Saturday, February 10, 2007
The People of the Waters
People inhabit the most different regions of the Earth, from seashore to over 4,000 m (12,000 feet) altitude and deserts where temperatures overpass 50 degrees C or polar zones.
Not only the ground, but water too serves, since the oldest times, for some human populations as natural environment, in which they organize a specific life.
But why water?
Because the great water surfaces, with their inexhaustible vegetable and animal richness, allow a relatively easy food and clothing procurement, being at the same time facile paths of connection with the outside world.
Aquatic settlements also represent natural fortresses which defend their inhabitants against the attack of wild beasts or enemy tribes.
That’s why some populations keep on building houses on water.
Let’s know some of the palustrine populations.
In northeastern India, on the Valley of Brahmaputra River, amongst other peoples, live the Garos.
Their houses are inside the wet jungle, surrounded by hills.
Before the beginning of the monsoon (from June to October, bringing huge amounts of rainfall that floods large areas), the Garo people, which live during the dry season in bamboo
huts, move in “suspended” houses.
The walls, the floor and the ceiling of these houses are made of bamboo.
Even if for securing the wood, Garo people do not use nails, their houses are solidly installed on their pylons.
Garo people also use pre-built materials: the walls and the floor are interlaced before, during the building process they are just bonded with bamboo bindings.
Once, Garo people were headhunters.
In the center of Cambodia is the Tonle Sap Lake, which trough the Tonle Sap River is connected to Mekong River, the biggest in Southeast Asia.
During the rainy season (May to October), the lake increases its surface six times (from 2700 to 16,000 square km-1000 to 6000 square miles), and the average depths from 1 m to 9 m.
This lake has a great fishing importance.
Fishermen around the lake have houses built on rafts (photo 1,2), secured by stilts implanted on the bottom of the lake.
The floor can be moved up and down on these stakes, depending on the level of the waters.
Kennels and coops and even kitchen gardens can be seen on the rafts attached to the main house with bamboo ropes.
When the waters retreat, the houses and the coops are left on the ground.
In the capital of the Sultanate of Brunei (northeastern Borneo), named Bandar Seri Begawan, there is a district called Kampong Ayer (“Water Village”) (photo 3), built on the water and compassing about 30,000 inhabitants (10 % of the country’s population).
The houses are gathered and connected by narrow decks.
To enter a house, a staircase like those for a chicken coop is used.
The housings are simple, but very neat.
Between the planks of the floor are spaces so large that the water below can be seen.
Some say that these housings were build up for sanitary reasons, others that as defense but what’s definitely clear is that the air over water is cooler than the hot one over the ground, of 35-38degrees C all year round and with not a breeze (the so called equatorial calm).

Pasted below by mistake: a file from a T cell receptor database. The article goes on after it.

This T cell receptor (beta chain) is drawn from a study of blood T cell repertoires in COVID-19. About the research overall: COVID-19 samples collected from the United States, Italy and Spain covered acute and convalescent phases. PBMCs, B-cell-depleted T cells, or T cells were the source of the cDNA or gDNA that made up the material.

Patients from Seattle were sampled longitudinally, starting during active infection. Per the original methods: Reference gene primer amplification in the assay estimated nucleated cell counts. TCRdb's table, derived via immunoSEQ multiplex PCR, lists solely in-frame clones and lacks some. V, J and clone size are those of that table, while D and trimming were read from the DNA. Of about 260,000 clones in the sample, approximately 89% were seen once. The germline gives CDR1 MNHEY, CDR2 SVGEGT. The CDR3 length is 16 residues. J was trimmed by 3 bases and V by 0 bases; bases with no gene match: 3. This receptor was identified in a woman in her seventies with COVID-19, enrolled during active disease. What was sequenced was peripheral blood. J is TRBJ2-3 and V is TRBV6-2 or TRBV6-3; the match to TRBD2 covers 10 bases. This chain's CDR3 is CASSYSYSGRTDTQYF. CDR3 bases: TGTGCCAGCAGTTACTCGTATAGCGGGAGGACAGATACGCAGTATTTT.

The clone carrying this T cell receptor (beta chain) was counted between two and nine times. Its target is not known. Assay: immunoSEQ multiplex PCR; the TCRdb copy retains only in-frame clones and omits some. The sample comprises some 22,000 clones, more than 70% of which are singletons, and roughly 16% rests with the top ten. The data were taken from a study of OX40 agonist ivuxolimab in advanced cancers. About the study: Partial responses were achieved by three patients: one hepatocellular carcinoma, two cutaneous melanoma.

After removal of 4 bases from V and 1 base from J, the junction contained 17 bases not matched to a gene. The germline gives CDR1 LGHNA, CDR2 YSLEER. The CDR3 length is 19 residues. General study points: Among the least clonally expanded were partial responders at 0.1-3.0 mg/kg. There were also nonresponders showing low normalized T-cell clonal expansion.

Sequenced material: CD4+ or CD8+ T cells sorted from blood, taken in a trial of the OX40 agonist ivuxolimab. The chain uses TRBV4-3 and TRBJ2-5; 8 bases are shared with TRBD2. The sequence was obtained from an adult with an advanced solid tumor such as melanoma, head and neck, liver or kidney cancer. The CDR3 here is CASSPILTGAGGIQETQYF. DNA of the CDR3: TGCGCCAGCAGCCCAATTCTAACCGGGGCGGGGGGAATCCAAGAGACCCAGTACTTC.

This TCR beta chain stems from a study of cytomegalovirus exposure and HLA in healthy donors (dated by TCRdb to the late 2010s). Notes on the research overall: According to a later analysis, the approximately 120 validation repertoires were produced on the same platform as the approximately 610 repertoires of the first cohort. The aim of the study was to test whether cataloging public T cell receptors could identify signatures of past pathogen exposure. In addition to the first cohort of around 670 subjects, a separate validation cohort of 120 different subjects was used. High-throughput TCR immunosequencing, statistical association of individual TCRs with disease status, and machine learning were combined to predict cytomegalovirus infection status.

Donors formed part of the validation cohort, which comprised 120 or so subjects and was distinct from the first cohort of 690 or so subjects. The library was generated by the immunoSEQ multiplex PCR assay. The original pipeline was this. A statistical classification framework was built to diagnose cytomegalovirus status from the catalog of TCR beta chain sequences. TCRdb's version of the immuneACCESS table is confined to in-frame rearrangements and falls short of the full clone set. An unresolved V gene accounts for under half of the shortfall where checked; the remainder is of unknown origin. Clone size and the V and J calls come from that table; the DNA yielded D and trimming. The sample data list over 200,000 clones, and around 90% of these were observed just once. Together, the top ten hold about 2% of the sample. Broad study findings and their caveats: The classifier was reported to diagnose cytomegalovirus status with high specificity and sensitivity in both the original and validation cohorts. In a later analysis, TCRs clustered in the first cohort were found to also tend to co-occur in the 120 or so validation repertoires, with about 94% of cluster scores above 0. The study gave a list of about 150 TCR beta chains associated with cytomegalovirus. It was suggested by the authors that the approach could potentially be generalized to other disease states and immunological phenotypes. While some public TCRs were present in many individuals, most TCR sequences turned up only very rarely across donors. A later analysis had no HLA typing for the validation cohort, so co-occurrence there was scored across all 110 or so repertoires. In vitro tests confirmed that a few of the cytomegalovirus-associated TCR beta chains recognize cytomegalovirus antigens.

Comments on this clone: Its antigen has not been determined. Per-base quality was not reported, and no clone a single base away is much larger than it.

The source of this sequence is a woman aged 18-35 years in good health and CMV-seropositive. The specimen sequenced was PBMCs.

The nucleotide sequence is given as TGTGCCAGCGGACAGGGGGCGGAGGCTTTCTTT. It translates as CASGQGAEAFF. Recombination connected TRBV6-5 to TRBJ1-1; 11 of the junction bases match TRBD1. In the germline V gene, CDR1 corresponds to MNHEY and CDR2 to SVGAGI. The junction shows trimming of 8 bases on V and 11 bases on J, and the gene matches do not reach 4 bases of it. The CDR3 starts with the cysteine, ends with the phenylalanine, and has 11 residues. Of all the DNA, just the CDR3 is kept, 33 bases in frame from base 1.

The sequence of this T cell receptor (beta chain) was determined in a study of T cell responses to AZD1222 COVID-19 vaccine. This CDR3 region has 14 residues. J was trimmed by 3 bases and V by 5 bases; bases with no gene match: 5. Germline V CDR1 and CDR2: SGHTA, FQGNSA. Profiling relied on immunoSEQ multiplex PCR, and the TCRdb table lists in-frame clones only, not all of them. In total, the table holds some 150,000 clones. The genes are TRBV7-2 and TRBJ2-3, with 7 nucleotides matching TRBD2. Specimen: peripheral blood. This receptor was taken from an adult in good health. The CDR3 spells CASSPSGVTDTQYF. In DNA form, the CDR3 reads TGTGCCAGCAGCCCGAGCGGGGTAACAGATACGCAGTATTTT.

In front of the houses there are built platforms.
That in the front of the school is big enough to serve as schoolyard.
On the Luzon Island, the biggest in Philippines, live the Tagalog (“those near the river”) people, named so because of their habit of establishing themselves near waters.
Some of the tagalogs live in small boats named “kasko”.
They migrate from place to place in their small vessels.
These people do not practice agriculture and live from sea resources.
On the Andes High Plateau called Altiplano, at the border between Peru and Bolivia, the Lake Titicaca is situated.
This is the largest high altitude lake (8,372 square km) and the navigable lake situated at the greatest altitude (3,812 m).
Amongst the inhabitants of the region are the Uros people, who found in other times refuge from Inca in the center of the lake.
They inhabit artificial islands (photo 4) called totorals on the Titicaca Lake.
The islands are made from floating rafts made by totora, a type of reed that grows abundantly at the lake’s shore.
These islands can last to 30 years, harboring up to 10 families.
Totora is also used for making mats, ceilings, and so on, but also serves as forage.
For traveling around the lake, the Uros use totora boats, with high extremities and made of long totora sheaves, tightly secured with vegetable ropes that make a perfect tightness.
In the center of Amazonia region lies the city of Manaus, inhabited by almost 2 million people.
Here, the temperatures are almost the same all year round only that the winter is rainy and the waters swell.
During the rains, many floating houses (photo 5) of the indigenous people, made of cashew brown-red wood, glossy and very resistant, are ripped off from their anchors and dragged in other places.
None is scared by this sudden removal, and when the rainy season ceases, the inhabitants restart their occupations, like nothing would have happened.